a wrap spring wrapped around the rod, normally slidable over the rod, and
a bracket slidable on the rod, having first and second ends and openings in each end sized to slidingly receive the rod, wherein the wrap spring is positioned between the first and second ends;
a plunger engaging the wrap spring at an engaging position in which the wrap spring is slidable over the rod, and disengaging the wrap spring in a disengaging position, allowing the wrap spring to wrap tightly around the rod, preventing relative movement of the wrap spring with respect to the rod;
a cam lever having a cam surface, pivotably attached to the plunger, rotatable from a first position to an operating position, wherein rotation towards the operating position moves the plunger to the disengaging position and continued rotation of the cam lever to the operating position urges the cam surface against the cam tab, moving the master latch assembly to the unlatching position;
wherein each cam lever is held in the operating position when the upper tracks are in the free position; and
as the upper tracks return from the free position to the initial position the cam surfaces move out of engagement with the master latch cam tabs, each master latch lever returns to the latching position and each cam lever returns to the first position urging each plunger to reengage the corresponding wrap spring.
37. The seat track assembly of claim 36 wherein each latch lever has a lock-out tab and each cam lever has a lock-out tab, and the lock-out tab of each latch lever engages the lock-out tab of the corresponding cam lever after the cam surface has disengaged the latch lever to prevent each cam lever from returning each plunger to the engaging position until after each latch lever returns to the latching position.
38. The seat track assembly of claim 36 wherein the master latch further comprises a towel bar connecting the latch levers so that the latch levers operate substantially simultaneously.
39. The seat track assembly of claim 36 further comprising front and rear lower risers rigidly attached to each lower track.
40. The seat track assembly of claim 36 further comprising an upper riser affixed to each upper track.
41. The seat track assembly of claim 36 further comprising a cam lever return spring biasing each cam lever towards the first position.
42. The seat track assembly of claim 36 further comprising a pivotable latch-lock lever mounted on the upper track assembly and engaging each memory register, the latch-lock lever having a hook, where in a normal position the latch-lock lever contacts the memory register, and in response to movement of the upper tracks to the free position the latch-lock lever spring urges the latch-lock lever to a second position where the hook engages a hook tab extending from the cam lever, holding the cam lever in the operating position while the upper tracks are in the free position.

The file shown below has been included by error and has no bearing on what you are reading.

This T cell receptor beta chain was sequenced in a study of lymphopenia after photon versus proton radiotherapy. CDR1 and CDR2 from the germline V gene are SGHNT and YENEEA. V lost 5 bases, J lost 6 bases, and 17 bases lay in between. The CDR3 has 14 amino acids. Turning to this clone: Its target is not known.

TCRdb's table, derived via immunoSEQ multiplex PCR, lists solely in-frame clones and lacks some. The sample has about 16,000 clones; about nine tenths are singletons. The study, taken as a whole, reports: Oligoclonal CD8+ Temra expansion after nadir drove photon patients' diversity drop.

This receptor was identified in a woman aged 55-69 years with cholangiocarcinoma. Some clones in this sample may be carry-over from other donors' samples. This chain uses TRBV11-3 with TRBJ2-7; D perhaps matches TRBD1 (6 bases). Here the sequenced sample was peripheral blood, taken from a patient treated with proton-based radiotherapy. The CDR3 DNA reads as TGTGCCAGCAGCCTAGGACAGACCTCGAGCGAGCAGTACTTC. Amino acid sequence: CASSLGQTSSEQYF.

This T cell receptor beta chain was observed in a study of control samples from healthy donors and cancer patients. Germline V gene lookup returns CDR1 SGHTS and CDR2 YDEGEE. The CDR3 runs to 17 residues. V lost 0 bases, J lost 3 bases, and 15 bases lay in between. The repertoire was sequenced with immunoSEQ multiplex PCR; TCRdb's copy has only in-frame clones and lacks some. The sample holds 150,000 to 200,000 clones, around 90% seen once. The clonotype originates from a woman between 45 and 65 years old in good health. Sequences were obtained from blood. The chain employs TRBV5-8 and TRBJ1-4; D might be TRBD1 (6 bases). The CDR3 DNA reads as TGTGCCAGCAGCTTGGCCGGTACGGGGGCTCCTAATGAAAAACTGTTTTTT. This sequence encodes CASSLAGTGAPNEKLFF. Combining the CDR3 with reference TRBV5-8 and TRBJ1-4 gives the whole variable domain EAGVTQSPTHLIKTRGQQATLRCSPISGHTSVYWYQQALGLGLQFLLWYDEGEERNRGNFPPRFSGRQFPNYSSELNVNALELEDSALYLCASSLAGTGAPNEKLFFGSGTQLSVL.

43. The seat track assembly of claim 42 wherein movement of the upper tracks from the free position toward the initial position moves each latch-lock lever into contact with the corresponding memory register, pivoting the hook out of engagement with the hook tab, allowing the cam surface to disengage the latch-lock lever, and thereby allowing the master latch lever windows to reengage the latch teeth.
44. The seat track assembly of claim 36 further comprising a latch plate slidably mounted on the upper track assembly, movable from a disengaging position when the cam lever is in the first position to an engaging position as the cam lever moves to the operating position.
45. The seat track assembly of claim 44 wherein a spring mounted on the upper track assembly urges the latch plate toward the engaging position.
46. The seat track assembly of claim 45 wherein rotation of the cam lever from the first position to the operating position moves the plunger to the disengaging position and the latch plate engages a plunger pocket formed on the plunger, holding the plunger in the disengaging position.
47. The seat track assembly of claim 46 wherein the latch plate has a pair of flanges and the latch plate in the engaging position restricts return of the cam lever to the first position, and the flanges contact the memory register as the upper track returns to the initial position to urge the latch plate out of the plunger pocket and back to the disengaging position.
48. The seat track assembly of claim 36 further comprising:
an upper riser affixed to each upper track;
a seat base attached to the upper risers;
a seat back pivotable from a full up position to a full down position;
a pair of recliners pivotably connecting the seat back to the seat base; and
a pair of front and back lower risers, each pair attached to a corresponding lower seat track, cooperating with the upper risers to raise and establish the angle of the seat base.